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Intel has reportedly put in big orders with TSMC for next-gen Arc GPUs

Intel is putting in big orders with TSMC for its next generation of Arc GPUs, with Battlemage set to arrive in the second half of 2024.

Intel has reportedly put in big orders with TSMC for next-gen Arc GPUs
1 minute & 33 seconds read time

The Intel Arc range of discrete GPUs released by Intel may have had a rocky launch. Still, recent driver updates have now positioned the Intel Arc A750 as an affordable entry-level option for high-performance 1080p gaming. And with only two players in the GPU space until now (NVIDIA and AMD), a third means more competition, especially when it's a company as large as Intel.

Intel has reportedly put in big orders with TSMC for next-gen Arc GPUs 01

And speaking of large, a new report at the Taiwan-based publication Commerical Times (via Tom's Hardware) notes that Intel is placing large orders for silicon for next-generation Intel Arc graphics cards at TSMC. The follow-up to the current Alchemist range is dubbed Battlemage, and these GPUs will use the TSMC 4nm process, with the next-next-gen Celestial architecture GPUs set to use the cutting-edge TSMC 3nm process.

Though, the planned launch for these GPUs will arrive later than expected, with Battlemage set to arrive in the second half of 2024 and Celestial in the second half of 2026.

"Intel will launch the second-generation Battlemage graphics chip with the Xe2 architecture in the second half of 2024 and the third-generation Celestial graphics chip with the Xe3 architecture in the second half of 2026."

There has been some speculation that Intel might ditch its plans for a new discrete GPU generation for the Intel Arc series, something that came to the fore with the recent departure of Intel Arc Chief Architect Raja Koduri. This new report explicitly states that Intel is placing large production orders with TSMC for Battlemage and Celestial, so it seems Intel Arc isn't going anywhere.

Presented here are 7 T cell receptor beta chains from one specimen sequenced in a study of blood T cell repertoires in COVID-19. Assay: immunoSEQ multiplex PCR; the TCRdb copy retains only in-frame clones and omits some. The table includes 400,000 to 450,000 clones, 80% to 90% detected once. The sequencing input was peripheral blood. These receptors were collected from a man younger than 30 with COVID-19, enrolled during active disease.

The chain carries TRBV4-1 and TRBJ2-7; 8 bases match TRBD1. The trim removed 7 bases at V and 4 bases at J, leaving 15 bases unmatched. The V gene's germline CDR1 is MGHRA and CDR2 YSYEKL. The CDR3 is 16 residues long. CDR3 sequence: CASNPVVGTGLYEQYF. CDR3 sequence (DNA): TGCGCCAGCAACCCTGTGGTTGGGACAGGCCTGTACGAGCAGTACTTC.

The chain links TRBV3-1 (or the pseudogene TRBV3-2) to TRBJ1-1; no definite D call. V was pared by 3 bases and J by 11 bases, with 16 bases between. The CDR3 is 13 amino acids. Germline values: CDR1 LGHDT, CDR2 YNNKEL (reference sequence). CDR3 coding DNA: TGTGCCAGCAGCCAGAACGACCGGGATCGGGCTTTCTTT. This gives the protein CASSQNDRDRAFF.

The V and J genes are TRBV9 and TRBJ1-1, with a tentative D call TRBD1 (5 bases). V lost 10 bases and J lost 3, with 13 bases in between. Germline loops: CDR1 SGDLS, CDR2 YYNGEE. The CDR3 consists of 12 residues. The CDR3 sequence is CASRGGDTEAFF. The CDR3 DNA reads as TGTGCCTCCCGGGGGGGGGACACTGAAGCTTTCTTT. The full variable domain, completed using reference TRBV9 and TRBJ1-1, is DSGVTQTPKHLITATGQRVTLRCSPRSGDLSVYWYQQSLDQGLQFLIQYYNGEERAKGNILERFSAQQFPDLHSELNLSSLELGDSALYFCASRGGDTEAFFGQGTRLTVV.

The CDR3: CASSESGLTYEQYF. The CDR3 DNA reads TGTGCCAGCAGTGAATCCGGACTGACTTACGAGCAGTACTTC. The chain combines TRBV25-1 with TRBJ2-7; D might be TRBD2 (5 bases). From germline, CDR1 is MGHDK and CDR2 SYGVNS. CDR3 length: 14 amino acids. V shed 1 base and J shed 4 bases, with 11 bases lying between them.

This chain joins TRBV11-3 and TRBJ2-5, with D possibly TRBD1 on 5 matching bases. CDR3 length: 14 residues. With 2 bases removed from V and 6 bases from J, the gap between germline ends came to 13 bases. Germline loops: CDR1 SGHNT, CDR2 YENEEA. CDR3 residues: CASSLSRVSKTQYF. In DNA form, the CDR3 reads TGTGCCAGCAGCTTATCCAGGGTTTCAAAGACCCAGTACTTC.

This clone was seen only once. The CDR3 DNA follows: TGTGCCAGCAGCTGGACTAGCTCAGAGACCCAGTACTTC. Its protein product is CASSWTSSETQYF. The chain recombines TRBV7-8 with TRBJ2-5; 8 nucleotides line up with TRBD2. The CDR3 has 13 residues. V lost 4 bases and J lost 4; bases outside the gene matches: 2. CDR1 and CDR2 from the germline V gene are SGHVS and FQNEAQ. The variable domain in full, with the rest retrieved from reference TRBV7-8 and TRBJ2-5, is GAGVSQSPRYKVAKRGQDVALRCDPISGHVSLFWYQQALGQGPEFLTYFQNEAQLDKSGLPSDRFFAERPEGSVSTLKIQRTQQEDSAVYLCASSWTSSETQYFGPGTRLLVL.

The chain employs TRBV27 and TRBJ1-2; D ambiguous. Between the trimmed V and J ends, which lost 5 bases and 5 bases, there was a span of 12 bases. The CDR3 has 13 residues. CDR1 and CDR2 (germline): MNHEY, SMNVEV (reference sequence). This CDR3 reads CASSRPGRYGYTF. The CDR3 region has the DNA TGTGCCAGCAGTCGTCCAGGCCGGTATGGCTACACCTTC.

And the planned 2024 debut for Battlemage gives the Intel Arc and graphics teams plenty of time to iron out issues with drivers and other hardware bottlenecks to ensure a smoother launch. On that front, I'll be posting my full review of the Intel Arc A750 soon, and it's safe to say that, for the most part, the card and driver support were both rock solid during my week of extensive testing and day-to-day use.

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Intel Arc A770 Limited Edition 16GB PCI Express 4.0 Graphics Card

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Kosta might be a relatively new member of TweakTown, but he’s a veteran gaming journalist that cut his teeth on well-respected Aussie publications like PC PowerPlay and HYPER back when articles were printed on paper. A lifelong gamer since the 8-bit Nintendo era, it was the CD-ROM-powered 90s that cemented his love for all things games and technology. From point-and-click adventure games to RTS games with full-motion video cut-scenes and FPS titles referred to as Doom clones. Genres he still loves to this day. Kosta is also a musician, releasing dreamy electronic jams under the name Kbit.

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